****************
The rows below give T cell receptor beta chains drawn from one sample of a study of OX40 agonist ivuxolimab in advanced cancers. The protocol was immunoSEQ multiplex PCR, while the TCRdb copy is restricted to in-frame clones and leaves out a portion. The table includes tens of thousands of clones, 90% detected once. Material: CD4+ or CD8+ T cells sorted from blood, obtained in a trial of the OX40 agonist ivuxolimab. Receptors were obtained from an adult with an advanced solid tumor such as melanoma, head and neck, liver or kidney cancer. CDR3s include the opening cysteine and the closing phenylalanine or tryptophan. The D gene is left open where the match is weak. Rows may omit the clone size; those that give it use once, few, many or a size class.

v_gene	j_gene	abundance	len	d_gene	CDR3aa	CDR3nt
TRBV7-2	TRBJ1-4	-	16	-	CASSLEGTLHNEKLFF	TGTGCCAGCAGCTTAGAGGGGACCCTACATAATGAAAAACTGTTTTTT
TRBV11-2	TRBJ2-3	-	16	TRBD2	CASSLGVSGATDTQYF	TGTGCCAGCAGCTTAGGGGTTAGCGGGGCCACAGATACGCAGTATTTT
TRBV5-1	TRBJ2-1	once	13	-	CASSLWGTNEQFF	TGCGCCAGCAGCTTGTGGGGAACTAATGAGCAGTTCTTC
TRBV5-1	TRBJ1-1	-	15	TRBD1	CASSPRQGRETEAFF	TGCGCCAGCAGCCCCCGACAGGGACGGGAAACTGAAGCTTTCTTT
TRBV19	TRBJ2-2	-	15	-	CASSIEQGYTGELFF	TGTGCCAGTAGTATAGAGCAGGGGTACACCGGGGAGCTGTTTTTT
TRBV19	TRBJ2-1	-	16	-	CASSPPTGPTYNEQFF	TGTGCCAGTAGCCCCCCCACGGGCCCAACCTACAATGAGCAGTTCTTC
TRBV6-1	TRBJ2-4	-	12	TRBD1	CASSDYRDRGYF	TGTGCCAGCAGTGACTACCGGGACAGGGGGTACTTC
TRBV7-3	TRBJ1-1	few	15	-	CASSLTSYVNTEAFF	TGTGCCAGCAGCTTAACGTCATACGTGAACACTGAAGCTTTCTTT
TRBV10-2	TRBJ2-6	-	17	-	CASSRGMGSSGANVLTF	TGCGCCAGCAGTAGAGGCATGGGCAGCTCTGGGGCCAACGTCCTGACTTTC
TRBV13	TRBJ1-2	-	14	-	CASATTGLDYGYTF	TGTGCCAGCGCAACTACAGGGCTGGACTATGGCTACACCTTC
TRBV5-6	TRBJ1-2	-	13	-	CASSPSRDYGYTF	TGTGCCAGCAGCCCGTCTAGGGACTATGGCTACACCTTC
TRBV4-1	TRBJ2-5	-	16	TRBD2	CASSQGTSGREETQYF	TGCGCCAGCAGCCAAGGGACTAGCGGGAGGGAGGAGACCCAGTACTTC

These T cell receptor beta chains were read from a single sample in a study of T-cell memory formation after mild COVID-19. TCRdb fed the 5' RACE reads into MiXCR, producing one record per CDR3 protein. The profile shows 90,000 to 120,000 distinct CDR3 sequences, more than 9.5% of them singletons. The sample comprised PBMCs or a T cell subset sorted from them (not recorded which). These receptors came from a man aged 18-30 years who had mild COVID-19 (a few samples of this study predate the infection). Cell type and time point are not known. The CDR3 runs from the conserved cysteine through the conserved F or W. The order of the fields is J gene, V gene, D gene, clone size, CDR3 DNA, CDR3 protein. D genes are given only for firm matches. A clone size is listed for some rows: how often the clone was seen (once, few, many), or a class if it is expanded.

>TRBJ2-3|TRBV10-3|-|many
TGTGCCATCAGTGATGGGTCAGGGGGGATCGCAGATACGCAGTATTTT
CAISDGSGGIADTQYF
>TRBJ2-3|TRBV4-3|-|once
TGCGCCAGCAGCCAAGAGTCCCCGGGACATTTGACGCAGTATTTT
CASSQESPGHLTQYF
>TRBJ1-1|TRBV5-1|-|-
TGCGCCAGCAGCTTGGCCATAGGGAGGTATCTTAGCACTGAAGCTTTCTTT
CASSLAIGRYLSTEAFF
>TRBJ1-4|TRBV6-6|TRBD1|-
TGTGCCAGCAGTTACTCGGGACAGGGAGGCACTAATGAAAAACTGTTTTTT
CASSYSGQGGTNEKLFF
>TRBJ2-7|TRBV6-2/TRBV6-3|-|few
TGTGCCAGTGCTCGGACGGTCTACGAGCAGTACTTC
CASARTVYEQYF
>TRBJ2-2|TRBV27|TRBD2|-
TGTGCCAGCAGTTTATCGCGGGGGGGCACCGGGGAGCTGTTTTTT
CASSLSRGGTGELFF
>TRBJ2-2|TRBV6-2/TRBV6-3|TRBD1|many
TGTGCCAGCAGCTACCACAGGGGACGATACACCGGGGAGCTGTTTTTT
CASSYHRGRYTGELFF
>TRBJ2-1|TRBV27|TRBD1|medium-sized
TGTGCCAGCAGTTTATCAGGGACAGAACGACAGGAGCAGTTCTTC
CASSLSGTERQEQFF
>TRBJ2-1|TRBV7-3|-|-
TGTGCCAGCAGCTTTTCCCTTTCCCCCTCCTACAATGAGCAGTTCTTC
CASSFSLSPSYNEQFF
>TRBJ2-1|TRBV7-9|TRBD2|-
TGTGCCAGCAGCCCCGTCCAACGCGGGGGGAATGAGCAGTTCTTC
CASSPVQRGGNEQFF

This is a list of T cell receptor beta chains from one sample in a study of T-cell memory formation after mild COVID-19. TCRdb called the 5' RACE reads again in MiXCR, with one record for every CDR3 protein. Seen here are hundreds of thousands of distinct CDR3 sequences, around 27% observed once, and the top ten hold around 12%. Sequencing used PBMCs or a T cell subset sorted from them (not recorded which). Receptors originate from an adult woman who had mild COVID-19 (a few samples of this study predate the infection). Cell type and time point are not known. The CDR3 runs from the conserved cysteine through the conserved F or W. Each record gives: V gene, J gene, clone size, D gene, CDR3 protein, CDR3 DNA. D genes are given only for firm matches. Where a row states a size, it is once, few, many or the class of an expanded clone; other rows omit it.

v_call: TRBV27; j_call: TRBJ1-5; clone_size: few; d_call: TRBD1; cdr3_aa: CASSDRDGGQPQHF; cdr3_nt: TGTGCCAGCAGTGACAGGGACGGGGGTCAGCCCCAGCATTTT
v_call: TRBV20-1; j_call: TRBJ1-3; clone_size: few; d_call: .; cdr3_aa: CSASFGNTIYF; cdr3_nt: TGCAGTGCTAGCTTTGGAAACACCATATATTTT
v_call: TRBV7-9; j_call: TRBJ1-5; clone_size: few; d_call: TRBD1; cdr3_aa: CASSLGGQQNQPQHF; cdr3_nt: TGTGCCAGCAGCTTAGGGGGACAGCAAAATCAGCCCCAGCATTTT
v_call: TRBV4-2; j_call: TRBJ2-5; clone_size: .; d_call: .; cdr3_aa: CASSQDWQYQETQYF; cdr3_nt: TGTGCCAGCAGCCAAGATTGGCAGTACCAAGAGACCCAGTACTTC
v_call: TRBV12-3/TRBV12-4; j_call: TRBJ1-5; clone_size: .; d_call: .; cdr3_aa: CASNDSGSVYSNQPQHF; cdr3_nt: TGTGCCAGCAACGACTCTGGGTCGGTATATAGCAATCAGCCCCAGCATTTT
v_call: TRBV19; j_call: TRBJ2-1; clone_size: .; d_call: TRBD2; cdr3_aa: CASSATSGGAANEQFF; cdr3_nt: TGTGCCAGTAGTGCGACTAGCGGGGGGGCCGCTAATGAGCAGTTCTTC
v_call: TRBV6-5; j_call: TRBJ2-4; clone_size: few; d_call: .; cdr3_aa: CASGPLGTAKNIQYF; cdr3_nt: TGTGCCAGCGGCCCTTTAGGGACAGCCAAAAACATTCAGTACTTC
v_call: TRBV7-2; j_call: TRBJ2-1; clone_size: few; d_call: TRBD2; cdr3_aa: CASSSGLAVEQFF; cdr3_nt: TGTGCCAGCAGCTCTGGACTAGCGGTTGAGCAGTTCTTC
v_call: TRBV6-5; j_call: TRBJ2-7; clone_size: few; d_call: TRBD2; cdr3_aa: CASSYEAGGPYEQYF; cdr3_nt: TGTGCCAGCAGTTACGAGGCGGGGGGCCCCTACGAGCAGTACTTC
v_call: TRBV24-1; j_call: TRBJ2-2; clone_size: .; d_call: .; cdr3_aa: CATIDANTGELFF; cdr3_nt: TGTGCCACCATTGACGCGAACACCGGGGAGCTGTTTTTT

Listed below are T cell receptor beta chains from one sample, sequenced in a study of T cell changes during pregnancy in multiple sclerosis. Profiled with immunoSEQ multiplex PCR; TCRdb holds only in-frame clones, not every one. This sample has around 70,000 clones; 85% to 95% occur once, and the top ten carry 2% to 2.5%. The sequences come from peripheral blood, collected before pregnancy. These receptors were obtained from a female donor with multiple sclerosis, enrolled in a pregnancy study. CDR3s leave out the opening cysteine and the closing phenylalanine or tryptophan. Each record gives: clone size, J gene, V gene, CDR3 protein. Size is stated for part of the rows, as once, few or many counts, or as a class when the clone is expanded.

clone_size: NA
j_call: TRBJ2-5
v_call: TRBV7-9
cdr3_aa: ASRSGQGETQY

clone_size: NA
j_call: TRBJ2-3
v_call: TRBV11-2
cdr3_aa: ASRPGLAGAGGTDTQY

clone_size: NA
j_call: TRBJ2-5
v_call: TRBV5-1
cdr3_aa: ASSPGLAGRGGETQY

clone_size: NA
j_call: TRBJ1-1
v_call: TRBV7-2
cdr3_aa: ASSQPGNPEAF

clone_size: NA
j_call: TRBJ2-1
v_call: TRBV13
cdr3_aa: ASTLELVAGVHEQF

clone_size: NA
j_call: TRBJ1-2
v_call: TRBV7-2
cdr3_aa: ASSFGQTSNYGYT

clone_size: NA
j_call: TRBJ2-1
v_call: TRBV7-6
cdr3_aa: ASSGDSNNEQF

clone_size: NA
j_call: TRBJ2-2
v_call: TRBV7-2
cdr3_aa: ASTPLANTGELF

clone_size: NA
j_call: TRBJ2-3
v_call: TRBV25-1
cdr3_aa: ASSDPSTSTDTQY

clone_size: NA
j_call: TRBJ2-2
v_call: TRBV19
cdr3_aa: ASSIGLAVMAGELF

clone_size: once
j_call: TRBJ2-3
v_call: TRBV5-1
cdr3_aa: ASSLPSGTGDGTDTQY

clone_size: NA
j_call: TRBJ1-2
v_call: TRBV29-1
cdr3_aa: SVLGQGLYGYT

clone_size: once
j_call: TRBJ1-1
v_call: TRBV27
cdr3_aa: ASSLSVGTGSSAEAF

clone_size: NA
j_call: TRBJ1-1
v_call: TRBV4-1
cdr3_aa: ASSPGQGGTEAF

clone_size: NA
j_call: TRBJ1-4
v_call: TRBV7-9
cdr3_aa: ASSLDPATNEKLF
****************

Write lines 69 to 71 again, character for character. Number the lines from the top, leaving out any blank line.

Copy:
cdr3_aa: ASSPGLAGRGGETQY

clone_size: NA
j_call: TRBJ1-1